Monotheism is defined as one God who is one person; only the Lord (Jehovah) is worshiped. Worship of, and faith in, Jesus is not worshiping a created being: although he was born with a human body, his soul was eternally divine. When he rose from the dead, he discarded the human body he inherited from Mary and put on a human body from the divinity within him (known in the New Church as the Divine Human.
According to Swedenborg, God the Father is the inner divinity which became outwardly manifest in human form (known as the Son. Since adherents believe that the Lord is one with the Father, the Lord's Prayer is directed to the Lord only. In the opening "Our Father, who art in heaven, hallowed be Thy name", "name" is everything by which God is worshiped (particularly the Son, through whom he is approached).
According to the New Testament Jesus sometimes prayed to the Father and declared himself one with the Father at other times. New Church adherents believe that this was because Jesus progressed towards God during his life by gradually making his human body one with the divine.
New Church adherents believe that faith in Jesus brings salvation. Faith in Jesus is faith in a visible God. Jesus is the image and form of the invisible God, on whom the human mind can focus. According to the New Church, God is man himself. If a person is good and follows the truth, God lives in that person (who becomes an image and likeness of him). The New Church is said to be the "crown of all churches which preceded it", since the invisible God is worshiped in human form.
The sum of faith is that he who lives well and believes is saved. Faith is not mere belief. Faith without charity is not faith, and charity without faith is not charity; faith and charity are intertwined. Faith and charity become one in acts of good works or repentance. The union of faith and charity is a central tenet of the New Church; all substantial things are related to divine love and divine wisdom, and the will and understanding of each person is a receptacle of God's love and wisdom.
According to New Church adherents, a person must learn and live by the truth; in the union between humanity and the Lord, faith becomes living and spiritual. All the precepts of how one should live are contained in the Ten Commandments. The first act of faith is repentance: self-examination, acknowledging one's sins, and turning away from evil.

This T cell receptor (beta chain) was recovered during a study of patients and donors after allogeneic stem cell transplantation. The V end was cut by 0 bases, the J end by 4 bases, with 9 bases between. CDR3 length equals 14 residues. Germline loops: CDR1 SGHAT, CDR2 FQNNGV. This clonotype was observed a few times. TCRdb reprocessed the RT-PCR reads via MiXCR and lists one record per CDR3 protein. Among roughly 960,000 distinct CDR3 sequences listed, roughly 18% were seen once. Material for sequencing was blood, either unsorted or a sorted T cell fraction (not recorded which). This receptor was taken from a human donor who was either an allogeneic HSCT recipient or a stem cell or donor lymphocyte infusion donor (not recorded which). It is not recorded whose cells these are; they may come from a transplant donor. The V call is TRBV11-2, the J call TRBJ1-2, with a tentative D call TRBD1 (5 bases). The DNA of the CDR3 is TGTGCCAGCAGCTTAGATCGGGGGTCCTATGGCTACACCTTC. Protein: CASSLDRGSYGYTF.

The Bible concerns God and his kingdom. The New Church has three pillars: God's divinity, the holiness of the Bible, and a life of good works. The Bible is divinely inspired; according to adherents, its spiritual sense has been revealed in the New Church through symbolic correspondence. Its literal meaning, similar to a parable, hides the inner, spiritual sense: "The truths of the sense of the letter of the Word are in part not naked truths, but are appearances of truth, and like similitudes and comparisons are taken from such things as are in nature; and thus are such as have been accommodated and adapted to the capacity of the simple and also of children."
The Bible cannot be properly understood without doctrine, and church doctrine should be confirmed with it. Doctrine can only be known by those who are enlightened by God, and those who are not can fall into heresy. The Bible contains divine truth; according to New Church adherents, a person joins God and his angels when reading it.
The New Church has two primary sacraments: baptism and the eucharist (also known as communion, or holy supper). These external rituals symbolize inner, spiritual life. Baptism signifies entrance into Christianity and reformation of the mind, where falseness is replaced by truth. Although believers should be baptized at the age of reason (to make a decision to follow Jesus), Swedenborg said that baptized infants receive a guardian angel to guide them into the Christian faith.
Marriage is a personal sacrament of the New Church, and its administration by a priest is desirable but not essential. According to Swedenborg, marriage should be administered by a priest "because marriages, considered in themselves, are spiritual, and thence holy; for they descend from the heavenly marriage of good and truth, and things conjugial correspond to the divine marriage of the Lord and the church; and hence they are from the Lord himself."
Married love is founded in religion, since both originate from God. Without a religious foundation, a marriage can turn cold. According to the New Church, man is a form of truth and woman is a form of love; the two make one. Married love comes directly from heaven, and celibacy interferes with this. Therefore, marriage is preferable to celibacy.